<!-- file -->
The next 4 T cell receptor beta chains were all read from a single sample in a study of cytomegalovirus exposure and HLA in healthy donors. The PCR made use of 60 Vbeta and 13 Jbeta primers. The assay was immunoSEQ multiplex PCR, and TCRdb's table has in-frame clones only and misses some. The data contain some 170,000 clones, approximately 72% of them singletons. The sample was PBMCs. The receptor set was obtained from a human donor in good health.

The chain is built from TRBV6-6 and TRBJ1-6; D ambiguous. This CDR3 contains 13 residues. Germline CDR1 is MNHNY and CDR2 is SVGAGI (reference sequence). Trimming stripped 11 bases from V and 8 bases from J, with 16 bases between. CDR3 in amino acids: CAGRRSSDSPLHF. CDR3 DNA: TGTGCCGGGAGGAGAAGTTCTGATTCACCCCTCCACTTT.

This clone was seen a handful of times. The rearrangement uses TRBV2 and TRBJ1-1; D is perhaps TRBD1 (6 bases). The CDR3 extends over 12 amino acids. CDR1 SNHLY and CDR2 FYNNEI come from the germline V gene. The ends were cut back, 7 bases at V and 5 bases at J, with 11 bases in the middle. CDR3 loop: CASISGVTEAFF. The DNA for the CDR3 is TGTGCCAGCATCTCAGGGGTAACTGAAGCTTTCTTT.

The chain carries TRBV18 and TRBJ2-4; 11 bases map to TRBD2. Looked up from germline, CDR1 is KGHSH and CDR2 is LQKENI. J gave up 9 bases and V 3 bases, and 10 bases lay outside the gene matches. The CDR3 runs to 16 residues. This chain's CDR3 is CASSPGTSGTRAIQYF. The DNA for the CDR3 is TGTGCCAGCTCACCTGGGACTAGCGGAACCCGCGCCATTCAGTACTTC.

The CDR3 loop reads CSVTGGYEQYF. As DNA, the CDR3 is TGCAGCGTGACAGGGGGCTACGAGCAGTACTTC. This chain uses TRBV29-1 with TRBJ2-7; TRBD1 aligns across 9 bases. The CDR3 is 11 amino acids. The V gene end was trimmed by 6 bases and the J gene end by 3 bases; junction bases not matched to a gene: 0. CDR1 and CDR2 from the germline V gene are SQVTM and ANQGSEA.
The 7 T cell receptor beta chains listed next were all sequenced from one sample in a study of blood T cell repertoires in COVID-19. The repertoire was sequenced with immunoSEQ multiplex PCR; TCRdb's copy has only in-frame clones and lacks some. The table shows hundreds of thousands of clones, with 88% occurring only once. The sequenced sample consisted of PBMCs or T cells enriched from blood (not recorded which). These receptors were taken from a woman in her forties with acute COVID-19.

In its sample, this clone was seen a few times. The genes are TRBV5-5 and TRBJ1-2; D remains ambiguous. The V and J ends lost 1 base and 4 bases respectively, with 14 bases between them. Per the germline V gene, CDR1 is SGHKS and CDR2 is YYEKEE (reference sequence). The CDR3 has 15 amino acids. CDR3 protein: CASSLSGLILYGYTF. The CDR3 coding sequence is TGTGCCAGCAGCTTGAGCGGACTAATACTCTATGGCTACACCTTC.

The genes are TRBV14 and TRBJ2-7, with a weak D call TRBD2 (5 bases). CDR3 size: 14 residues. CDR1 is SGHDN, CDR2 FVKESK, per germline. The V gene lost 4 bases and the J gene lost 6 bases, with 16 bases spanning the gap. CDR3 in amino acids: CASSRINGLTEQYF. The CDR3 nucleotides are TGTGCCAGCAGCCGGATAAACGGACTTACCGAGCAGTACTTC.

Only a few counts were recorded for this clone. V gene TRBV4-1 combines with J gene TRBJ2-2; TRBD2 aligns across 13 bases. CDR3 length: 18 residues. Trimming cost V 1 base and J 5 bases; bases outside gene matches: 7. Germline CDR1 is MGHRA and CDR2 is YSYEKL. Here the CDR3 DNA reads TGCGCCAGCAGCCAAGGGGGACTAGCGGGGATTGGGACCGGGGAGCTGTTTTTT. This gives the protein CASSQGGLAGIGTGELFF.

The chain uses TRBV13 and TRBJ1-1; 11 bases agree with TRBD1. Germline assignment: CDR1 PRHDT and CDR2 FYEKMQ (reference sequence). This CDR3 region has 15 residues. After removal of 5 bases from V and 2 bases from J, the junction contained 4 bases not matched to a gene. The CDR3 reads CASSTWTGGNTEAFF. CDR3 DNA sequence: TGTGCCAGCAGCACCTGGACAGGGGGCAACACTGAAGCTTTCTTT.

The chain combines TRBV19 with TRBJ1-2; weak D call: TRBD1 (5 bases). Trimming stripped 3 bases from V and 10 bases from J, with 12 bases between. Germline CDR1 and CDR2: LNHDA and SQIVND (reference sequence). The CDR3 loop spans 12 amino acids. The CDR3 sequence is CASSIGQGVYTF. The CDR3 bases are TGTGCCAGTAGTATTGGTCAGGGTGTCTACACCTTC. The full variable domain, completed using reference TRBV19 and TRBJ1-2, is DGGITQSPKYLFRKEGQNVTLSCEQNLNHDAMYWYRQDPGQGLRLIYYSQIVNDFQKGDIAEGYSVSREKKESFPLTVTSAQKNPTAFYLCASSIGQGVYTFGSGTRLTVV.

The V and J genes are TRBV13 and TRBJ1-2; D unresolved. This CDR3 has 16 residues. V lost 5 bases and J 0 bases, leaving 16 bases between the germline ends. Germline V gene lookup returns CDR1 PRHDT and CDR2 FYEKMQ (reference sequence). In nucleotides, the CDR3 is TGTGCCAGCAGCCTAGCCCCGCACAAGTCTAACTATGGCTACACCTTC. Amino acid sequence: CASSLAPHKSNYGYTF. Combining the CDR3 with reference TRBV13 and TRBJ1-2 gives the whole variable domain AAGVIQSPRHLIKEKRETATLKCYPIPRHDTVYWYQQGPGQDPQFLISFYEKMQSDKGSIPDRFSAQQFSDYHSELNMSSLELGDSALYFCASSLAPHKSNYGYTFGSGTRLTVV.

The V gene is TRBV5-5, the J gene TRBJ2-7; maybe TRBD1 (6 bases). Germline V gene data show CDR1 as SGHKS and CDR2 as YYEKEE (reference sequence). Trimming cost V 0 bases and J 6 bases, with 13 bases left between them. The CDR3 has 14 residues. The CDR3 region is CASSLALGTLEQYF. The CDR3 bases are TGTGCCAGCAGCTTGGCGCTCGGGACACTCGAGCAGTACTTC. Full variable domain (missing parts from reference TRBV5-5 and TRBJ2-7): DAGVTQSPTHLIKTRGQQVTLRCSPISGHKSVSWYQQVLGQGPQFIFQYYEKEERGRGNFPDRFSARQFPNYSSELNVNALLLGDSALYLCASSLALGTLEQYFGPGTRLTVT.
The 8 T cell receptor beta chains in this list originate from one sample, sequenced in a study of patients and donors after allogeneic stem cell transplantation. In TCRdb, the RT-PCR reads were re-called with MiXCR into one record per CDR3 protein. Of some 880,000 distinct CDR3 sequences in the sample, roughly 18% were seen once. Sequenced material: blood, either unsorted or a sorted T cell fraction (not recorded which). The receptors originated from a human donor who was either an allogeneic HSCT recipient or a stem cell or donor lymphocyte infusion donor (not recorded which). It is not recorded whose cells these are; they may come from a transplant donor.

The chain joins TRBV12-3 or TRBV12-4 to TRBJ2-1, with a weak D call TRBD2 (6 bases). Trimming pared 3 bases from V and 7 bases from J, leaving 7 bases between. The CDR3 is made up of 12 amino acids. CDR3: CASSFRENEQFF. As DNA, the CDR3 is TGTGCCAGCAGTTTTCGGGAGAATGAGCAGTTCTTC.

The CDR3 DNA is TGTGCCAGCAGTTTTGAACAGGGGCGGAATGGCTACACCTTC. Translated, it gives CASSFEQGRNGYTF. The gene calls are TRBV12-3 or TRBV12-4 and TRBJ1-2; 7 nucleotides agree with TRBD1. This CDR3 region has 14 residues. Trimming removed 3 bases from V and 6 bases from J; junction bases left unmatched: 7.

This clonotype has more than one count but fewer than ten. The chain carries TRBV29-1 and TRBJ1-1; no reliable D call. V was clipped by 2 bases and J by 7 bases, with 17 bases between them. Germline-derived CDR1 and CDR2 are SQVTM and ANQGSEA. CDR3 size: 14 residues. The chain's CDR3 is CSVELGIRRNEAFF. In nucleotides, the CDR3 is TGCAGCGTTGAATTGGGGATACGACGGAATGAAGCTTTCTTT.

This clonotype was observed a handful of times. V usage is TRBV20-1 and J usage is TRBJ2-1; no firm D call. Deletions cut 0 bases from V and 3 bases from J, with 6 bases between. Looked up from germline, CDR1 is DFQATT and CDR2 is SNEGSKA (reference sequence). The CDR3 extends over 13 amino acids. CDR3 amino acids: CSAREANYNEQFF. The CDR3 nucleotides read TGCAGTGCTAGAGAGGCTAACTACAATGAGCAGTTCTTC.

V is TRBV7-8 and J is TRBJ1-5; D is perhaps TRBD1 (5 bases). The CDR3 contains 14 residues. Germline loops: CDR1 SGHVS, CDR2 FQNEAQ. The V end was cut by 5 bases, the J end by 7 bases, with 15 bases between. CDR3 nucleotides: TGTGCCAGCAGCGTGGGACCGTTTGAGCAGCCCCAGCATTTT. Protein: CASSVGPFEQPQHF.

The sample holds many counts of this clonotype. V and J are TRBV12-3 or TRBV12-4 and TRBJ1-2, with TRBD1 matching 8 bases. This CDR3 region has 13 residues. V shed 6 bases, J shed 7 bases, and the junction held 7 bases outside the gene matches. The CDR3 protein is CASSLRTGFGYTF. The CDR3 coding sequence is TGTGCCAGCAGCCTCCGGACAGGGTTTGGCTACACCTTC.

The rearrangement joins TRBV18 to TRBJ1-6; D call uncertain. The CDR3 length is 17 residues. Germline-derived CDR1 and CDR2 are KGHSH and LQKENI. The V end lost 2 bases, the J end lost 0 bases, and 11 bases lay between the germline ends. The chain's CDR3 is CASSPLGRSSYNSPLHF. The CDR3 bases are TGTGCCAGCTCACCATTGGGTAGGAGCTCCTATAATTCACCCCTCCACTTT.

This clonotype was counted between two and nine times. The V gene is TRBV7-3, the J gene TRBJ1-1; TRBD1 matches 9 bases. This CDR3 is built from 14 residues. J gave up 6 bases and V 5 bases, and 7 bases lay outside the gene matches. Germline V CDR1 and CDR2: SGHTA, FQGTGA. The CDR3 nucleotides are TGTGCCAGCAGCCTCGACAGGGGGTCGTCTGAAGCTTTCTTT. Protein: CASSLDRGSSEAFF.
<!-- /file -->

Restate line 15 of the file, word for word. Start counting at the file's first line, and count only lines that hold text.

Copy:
The chain joins TRBV12-3 or TRBV12-4 to TRBJ2-1, with a weak D call TRBD2 (6 bases). Trimming pared 3 bases from V and 7 bases from J, leaving 7 bases between. The CDR3 is made up of 12 amino acids. CDR3: CASSFRENEQFF. As DNA, the CDR3 is TGTGCCAGCAGTTTTCGGGAGAATGAGCAGTTCTTC.